Thanks to Julie’s influence, I’ve discovered the Consolarium, a Scottish game-based learning research organization. “The Consolarium has worked with roughly 500 teachers in Scotland so far to retro-fit commercial off-the-shelf games into the teaching and learning that happens in nursery, primary and secondary classes. This means taking a game that was not originally designed for education and adapting its use so that it can be used to address educational needs and aspirations for learning.” There are dozens of ways that educators can use video games in the classroom and school library. Check out the Consolarium’s website, http://www.imaginegames.eu/eng/Case-Studies/The-Consolarium, for some of their ideas and suggestions.

Wii Have Fun

Melanie McBride, a Canadian educator and researcher, cautions educators in one of her posts on www.melaniemcbride.net not to “colonize or inscribe play” when appropriating video games for school use. When we purchased the Nintendo Wii game system for our school, we didn’t want to leech all the fun out of video games and use them only for instructional purposes. Playing video games in school for reasons other than meeting curriculum expectations is just as valuable.

At Agnes Macphail Public School, we have had a long-standing tradition of Games Day. Held on the last day before winter vacation and spring break, students rotate in small groups to different classes to play games such as checkers, Blokus, or Bingo. We added the Wii as another station, playing games that the students may be unfamiliar with, such as Outdoor Challenge. The students have fun and they also get a chance to hone their cooperation skills, learn to lose or win gracefully, and solve problems or challenges that come their way.

We have also used “game time on the Wii” as an affordable prize for school fundraising ventures—winners have the opportunity to gather a group of their school friends to play at lunch, supervised by a teacher. Even teachers use our Wii as a stress reliever and as a chance to socialize and exercise simultaneously, facing each other in Wii Sports or dancing together with Dance Dance Revolution.

Try It Out

In my conversations with like-minded, gaming-friendly colleagues, I have realized that teacher-librarians shouldn’t incorporate video games into their school libraries just because it sounds “cool” or because they read about it in a respected journal. Video games are the comics for this decade. At first they were spurned by most school libraries as “junk,” and then they gradually became more and more accepted until their benefits could not be denied. It helps to be a player yourself, so that if you are faced with any objections from administrators, other teachers, or parents, you can defend the inclusion of a particular game with knowledge and passion. Eli Neiburger, in his article for School Library Journal, “Games…in the Library” (July 2007, p. 28) encourages librarians and teachers to first play the games themselves before suggesting ways to use it in school. So, if you are interested in using video games in your school library program, the first piece of advice is to try playing some of them yourself.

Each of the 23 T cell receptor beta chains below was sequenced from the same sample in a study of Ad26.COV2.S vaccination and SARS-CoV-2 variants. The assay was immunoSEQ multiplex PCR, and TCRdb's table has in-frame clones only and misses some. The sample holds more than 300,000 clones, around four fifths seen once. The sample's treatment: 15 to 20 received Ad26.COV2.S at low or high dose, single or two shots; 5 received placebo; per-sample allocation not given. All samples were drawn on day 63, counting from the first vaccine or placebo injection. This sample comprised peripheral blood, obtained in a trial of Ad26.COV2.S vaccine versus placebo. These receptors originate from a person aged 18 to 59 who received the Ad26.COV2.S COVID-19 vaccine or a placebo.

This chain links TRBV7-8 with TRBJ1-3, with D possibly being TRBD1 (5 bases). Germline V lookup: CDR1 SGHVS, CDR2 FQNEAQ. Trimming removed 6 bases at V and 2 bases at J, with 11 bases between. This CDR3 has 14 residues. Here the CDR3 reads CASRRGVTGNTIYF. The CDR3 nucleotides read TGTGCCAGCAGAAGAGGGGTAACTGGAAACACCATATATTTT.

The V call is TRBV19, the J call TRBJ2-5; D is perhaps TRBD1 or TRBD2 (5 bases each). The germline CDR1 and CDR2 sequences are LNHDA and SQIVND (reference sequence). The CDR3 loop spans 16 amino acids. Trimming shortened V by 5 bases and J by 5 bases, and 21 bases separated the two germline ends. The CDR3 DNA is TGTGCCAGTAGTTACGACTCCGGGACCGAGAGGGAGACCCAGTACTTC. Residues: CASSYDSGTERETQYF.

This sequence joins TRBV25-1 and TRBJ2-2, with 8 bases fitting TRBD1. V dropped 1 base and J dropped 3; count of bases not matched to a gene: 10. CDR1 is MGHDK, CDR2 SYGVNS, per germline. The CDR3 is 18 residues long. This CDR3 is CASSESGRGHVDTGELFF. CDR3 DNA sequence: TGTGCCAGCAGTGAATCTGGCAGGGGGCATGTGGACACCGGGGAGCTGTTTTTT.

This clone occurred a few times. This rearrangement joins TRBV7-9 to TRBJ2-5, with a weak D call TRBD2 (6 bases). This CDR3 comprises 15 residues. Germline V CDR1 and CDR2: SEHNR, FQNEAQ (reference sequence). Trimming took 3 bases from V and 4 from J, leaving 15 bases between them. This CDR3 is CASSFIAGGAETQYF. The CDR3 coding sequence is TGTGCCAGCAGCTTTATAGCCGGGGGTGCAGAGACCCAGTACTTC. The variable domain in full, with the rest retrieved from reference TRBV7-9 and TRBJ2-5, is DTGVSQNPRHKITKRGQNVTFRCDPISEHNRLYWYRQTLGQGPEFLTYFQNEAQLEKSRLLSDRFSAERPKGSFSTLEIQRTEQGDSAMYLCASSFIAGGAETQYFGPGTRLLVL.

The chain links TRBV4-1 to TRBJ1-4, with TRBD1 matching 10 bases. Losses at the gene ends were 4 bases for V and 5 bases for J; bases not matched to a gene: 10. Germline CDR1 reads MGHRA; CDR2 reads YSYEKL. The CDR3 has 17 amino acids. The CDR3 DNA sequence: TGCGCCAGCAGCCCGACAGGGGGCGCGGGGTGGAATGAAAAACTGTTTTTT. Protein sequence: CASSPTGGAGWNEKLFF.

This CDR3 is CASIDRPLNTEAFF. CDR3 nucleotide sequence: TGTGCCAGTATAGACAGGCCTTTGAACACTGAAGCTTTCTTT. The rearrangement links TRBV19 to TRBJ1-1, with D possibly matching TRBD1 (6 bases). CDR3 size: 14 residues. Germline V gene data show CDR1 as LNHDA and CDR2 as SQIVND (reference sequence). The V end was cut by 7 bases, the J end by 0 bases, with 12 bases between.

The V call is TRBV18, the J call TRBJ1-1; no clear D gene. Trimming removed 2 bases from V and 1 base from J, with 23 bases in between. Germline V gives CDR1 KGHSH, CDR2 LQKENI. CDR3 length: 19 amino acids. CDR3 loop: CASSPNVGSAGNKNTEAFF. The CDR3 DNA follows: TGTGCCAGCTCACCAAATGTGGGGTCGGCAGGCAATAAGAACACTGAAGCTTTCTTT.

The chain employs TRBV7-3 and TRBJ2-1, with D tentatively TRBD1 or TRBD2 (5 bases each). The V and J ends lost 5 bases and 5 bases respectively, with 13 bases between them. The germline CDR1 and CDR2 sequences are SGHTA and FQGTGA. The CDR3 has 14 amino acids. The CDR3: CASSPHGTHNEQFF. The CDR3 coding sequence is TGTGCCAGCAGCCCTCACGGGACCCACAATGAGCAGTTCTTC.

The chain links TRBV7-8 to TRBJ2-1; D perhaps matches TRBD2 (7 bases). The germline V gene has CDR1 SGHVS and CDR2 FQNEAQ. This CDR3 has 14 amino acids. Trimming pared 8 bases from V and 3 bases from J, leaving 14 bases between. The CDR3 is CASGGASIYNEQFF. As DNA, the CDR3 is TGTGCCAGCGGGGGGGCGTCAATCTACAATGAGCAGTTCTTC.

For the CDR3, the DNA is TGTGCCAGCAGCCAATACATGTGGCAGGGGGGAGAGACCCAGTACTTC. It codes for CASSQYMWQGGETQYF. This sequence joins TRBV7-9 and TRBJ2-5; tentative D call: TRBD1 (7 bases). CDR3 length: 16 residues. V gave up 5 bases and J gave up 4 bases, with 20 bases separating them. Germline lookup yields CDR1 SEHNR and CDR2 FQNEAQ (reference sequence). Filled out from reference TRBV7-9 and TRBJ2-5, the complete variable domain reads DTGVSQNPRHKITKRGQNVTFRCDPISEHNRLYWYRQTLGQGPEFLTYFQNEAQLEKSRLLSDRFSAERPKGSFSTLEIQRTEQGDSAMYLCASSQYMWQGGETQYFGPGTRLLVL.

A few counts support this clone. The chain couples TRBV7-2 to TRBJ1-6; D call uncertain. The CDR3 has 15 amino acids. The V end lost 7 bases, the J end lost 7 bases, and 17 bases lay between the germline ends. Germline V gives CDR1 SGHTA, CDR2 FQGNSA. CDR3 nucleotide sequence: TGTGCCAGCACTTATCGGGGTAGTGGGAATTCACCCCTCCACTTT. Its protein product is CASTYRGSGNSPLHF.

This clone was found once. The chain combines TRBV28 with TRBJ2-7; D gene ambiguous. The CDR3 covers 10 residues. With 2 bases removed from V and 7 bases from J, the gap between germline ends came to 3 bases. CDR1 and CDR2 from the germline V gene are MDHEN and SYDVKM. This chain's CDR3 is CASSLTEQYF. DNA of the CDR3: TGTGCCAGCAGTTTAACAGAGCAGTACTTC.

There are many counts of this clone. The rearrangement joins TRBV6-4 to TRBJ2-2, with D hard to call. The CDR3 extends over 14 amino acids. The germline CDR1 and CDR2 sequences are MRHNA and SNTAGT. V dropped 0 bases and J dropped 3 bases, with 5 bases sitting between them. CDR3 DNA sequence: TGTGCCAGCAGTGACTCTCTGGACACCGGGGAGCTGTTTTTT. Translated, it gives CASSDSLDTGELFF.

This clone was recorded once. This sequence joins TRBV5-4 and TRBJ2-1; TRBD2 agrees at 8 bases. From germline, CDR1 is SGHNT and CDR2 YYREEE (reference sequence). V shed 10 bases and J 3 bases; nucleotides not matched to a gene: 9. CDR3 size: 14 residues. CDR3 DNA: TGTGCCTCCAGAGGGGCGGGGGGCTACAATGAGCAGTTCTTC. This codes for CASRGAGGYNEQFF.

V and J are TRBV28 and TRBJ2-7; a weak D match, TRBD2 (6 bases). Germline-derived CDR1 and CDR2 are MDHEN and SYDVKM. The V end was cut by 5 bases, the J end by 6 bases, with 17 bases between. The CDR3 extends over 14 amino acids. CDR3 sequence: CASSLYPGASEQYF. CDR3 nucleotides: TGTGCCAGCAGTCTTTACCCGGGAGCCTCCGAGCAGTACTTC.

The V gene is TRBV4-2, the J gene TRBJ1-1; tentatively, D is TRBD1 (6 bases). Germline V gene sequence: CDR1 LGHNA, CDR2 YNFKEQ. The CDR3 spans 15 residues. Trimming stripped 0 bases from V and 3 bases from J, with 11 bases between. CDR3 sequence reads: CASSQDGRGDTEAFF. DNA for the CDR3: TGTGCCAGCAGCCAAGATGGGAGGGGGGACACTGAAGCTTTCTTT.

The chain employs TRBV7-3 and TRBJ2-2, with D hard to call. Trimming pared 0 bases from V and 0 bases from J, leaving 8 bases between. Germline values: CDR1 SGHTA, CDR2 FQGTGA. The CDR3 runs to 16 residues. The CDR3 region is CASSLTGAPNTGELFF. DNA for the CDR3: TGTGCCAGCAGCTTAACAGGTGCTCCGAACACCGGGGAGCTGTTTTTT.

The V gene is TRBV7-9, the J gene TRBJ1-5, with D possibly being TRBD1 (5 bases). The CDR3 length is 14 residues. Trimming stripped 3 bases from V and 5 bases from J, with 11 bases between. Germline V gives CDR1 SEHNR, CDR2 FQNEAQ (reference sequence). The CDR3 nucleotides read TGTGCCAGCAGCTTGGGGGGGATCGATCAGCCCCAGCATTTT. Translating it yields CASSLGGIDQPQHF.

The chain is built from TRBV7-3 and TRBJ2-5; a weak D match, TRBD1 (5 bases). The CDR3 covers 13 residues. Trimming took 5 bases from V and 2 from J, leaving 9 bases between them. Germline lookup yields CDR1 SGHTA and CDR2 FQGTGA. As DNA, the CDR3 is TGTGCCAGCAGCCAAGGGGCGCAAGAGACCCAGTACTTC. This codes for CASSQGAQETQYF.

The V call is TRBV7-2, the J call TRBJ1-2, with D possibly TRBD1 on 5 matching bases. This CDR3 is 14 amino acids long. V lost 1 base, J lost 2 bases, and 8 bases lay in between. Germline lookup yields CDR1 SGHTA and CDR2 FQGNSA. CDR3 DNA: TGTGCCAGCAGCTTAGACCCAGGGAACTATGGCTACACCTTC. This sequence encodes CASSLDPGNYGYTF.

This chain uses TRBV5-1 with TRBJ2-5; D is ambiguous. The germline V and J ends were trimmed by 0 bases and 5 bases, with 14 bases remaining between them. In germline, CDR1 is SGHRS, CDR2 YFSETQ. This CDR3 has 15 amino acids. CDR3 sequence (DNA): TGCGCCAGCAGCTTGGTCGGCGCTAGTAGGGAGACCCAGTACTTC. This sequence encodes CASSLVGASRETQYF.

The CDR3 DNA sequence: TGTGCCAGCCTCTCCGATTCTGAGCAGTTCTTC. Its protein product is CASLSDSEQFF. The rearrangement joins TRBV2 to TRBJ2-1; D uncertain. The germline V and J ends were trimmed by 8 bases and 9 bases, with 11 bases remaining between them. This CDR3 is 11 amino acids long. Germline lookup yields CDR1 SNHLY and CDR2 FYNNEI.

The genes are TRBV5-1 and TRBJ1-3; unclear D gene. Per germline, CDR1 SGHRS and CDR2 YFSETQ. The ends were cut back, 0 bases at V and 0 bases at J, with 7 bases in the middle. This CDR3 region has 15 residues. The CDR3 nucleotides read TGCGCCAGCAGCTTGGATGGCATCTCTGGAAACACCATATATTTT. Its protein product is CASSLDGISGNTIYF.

Sharing an initial purpose for using video games is my second piece of advice. It helps to have in mind what you want to do, but don’t be limited by your plans—often the best ideas come from the students themselves. In Scott Nicholson’s gaming census study about gaming in libraries, “Go Back to Start: Gathering Baseline Data about Gaming in Libraries” (Library Media Connection Vol. 26 Iss. 5 pg 52), various school libraries set goals and outcomes for their gaming programs, such as attracting underserved groups of users to the library and allowing users to improve their skills and knowledge.

Acquiring a game console is a key step to making video game use a reality in your school library. A school cited by Laila Weir in her article, “Wii Love Learning: Using Gaming Technology to Engage Students” (www.edutopia.org), used a parent donation to purchase three Wii consoles. Teachers can bring in their home gaming systems. Schools can apply for grants or enter contents to obtain the technology. The momentum this sort of endeavor creates will propel the creative, entertainment, and educational use of video games in the school library in ways you may never have imagined.

Diana Maliszewski is a teacher-librarian at Agnes Macphail Public School in Toronto, Ontario, Canada.